Invasive zebra mussels have “infested” a Colorado lake for the first time, raising fears they could spread

Colorado Parks and Wildlife plans to inspect every boat using Highline Lake near Loma when it reopens for the season next spring

Tatiana Flowers
The Colorado Sun
This undated photo provided by the U.S. Department of Agriculture shows a group of zebra mussels. The invasive species of small mollusks is growing in Colorado.
U.S. Department of Agriculture via AP

LOMA — Invasive zebra mussels have “infested” the water at Highline Lake — a reservoir north of Loma, near Utah — despite a 15-year effort by Colorado Parks and Wildlife to keep the state free of the harmful species, the agency said this week.

Colorado Parks and Wildlife staff have discovered at least 10 zebra mussels in Highline Lake.

After the first adult zebra mussel was found in the reservoir Sept. 14, Parks and Wildlife staff found almost a dozen more of the mussels in the same body of water on Friday and Sunday. Soon after, the department changed the status of the lake from “suspect” to “infested,” according to a news release sent Tuesday.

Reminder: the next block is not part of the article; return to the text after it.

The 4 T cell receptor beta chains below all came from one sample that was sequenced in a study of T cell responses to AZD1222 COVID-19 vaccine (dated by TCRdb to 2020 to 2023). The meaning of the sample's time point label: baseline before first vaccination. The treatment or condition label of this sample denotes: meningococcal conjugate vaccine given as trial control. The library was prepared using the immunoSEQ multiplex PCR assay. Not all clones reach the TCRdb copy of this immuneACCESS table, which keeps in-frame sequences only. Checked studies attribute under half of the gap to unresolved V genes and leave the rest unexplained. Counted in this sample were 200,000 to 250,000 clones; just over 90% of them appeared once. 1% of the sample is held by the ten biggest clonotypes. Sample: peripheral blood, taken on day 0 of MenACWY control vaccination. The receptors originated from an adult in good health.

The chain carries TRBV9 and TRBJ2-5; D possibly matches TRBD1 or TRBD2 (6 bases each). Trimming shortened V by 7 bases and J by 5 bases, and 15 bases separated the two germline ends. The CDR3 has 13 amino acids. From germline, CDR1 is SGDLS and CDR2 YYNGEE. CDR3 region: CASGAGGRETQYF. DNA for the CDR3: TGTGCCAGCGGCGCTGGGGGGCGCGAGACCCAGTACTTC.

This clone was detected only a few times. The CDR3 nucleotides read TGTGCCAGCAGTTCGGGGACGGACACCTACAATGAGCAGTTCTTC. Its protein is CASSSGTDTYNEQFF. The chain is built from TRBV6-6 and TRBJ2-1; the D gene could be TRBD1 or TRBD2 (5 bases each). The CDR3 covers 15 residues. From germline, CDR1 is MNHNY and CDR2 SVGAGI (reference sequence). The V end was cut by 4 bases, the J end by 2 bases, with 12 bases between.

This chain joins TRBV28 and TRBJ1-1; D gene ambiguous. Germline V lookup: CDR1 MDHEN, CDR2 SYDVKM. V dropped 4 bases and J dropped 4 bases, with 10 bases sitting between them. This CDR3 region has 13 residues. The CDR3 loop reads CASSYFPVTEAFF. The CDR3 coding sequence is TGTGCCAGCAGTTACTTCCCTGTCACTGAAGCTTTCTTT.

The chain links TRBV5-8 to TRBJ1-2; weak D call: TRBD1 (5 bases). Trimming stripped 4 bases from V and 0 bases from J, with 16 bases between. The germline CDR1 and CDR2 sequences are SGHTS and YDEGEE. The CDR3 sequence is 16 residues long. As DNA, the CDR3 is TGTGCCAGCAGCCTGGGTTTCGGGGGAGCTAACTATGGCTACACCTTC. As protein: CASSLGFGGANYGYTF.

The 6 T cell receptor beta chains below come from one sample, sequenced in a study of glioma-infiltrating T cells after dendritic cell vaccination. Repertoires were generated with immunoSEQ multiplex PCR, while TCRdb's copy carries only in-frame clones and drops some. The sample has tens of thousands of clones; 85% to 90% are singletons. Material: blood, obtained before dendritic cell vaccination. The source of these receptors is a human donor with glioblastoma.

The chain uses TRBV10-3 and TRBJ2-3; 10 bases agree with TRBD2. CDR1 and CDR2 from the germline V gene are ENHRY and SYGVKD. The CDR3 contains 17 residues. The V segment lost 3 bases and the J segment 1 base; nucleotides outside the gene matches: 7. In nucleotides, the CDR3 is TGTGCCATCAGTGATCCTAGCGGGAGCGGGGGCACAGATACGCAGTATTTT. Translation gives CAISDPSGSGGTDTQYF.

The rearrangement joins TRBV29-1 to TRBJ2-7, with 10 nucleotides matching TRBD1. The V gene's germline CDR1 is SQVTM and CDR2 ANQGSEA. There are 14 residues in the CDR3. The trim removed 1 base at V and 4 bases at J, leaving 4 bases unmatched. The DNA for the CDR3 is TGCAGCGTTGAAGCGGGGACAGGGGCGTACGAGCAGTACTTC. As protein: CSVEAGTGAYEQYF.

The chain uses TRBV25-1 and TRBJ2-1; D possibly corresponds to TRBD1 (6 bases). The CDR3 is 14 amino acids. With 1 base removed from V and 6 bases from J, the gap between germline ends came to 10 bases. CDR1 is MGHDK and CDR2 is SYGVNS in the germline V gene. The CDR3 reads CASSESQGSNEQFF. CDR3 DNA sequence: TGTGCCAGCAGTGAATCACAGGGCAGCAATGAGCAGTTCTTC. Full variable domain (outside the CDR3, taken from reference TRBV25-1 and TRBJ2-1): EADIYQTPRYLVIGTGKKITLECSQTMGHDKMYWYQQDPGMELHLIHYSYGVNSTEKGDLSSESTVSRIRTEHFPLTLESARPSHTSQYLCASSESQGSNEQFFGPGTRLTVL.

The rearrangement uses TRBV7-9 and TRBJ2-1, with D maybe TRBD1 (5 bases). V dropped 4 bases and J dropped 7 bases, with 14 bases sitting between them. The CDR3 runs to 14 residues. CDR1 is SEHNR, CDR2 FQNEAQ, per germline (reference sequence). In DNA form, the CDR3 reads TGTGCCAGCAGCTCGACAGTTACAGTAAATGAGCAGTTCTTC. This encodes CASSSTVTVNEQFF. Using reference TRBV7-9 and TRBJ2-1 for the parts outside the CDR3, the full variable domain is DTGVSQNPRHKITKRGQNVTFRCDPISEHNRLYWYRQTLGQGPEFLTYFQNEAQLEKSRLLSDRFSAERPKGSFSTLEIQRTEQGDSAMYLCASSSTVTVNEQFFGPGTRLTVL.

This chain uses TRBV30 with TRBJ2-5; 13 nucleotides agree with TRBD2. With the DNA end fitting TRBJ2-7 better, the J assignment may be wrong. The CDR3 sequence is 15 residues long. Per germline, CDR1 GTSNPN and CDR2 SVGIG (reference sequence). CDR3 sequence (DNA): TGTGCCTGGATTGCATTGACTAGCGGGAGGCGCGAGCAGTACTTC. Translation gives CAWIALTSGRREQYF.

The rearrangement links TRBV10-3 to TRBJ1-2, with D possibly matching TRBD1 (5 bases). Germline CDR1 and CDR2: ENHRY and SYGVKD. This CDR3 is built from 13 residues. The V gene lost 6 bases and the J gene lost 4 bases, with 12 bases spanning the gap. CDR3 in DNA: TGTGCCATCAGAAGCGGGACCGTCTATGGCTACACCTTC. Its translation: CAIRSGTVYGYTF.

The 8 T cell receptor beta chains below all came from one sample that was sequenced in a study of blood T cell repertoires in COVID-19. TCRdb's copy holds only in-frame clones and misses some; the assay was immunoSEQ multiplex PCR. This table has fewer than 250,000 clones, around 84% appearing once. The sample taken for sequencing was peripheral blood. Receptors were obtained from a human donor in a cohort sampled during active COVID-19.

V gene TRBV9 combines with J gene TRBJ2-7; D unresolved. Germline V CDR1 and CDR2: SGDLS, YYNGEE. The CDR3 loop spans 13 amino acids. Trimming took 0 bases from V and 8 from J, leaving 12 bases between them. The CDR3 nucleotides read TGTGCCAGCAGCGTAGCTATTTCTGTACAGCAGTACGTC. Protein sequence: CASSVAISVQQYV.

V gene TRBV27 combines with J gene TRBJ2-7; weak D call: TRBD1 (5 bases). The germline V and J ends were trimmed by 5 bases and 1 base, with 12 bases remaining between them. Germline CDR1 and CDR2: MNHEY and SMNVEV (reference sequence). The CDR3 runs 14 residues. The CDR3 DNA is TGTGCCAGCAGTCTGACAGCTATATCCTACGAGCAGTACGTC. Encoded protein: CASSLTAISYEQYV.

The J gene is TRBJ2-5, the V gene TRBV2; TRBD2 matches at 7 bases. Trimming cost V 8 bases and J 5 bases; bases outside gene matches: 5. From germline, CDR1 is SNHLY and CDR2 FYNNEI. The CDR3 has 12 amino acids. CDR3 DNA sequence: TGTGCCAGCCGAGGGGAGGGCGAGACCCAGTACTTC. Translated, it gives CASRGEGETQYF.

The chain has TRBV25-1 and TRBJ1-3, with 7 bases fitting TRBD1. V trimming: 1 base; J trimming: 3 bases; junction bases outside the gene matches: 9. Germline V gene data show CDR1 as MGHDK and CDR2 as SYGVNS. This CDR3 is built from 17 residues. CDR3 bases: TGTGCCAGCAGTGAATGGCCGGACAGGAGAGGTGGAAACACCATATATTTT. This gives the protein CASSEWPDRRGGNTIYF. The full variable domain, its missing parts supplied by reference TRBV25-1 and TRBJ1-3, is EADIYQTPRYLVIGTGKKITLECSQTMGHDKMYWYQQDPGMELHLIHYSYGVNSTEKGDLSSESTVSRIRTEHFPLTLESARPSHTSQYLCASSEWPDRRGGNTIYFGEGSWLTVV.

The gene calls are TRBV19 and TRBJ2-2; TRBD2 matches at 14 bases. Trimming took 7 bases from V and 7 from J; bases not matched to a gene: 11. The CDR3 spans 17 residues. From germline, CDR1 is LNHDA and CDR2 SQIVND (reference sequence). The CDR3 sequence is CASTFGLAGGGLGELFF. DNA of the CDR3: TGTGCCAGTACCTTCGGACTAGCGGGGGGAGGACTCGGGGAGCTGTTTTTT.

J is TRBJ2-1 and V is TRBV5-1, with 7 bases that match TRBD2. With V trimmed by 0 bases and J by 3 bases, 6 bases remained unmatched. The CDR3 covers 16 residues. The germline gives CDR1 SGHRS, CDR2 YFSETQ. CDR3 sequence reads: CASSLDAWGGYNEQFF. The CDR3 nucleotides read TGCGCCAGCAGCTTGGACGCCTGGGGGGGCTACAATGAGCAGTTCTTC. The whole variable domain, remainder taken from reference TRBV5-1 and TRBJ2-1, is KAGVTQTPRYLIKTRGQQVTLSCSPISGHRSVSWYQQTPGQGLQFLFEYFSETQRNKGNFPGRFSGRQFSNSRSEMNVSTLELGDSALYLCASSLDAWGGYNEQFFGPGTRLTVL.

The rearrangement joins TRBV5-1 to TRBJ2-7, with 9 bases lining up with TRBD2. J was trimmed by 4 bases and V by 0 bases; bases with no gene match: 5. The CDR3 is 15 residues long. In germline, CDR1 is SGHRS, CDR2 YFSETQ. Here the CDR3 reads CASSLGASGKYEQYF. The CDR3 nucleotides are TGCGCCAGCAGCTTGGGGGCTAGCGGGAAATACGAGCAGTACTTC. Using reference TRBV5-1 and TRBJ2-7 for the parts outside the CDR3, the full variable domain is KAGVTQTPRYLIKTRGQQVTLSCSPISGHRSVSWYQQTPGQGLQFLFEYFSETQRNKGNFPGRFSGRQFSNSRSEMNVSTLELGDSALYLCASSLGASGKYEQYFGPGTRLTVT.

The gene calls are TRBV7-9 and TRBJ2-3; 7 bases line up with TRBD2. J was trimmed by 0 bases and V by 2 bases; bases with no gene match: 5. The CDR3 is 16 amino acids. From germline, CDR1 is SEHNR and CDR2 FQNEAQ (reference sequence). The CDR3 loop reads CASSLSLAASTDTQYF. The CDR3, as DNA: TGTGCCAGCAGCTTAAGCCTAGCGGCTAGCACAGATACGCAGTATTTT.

The new infestation could lead to millions of dollars in damage to water-based infrastructure, and threatens to impact water quality and limit recreational opportunity. 

A single mussel can produce up to 1 million babies in a single year, officials said, making it challenging to contain the species, and nearly impossible to eradicate them once they’re introduced.


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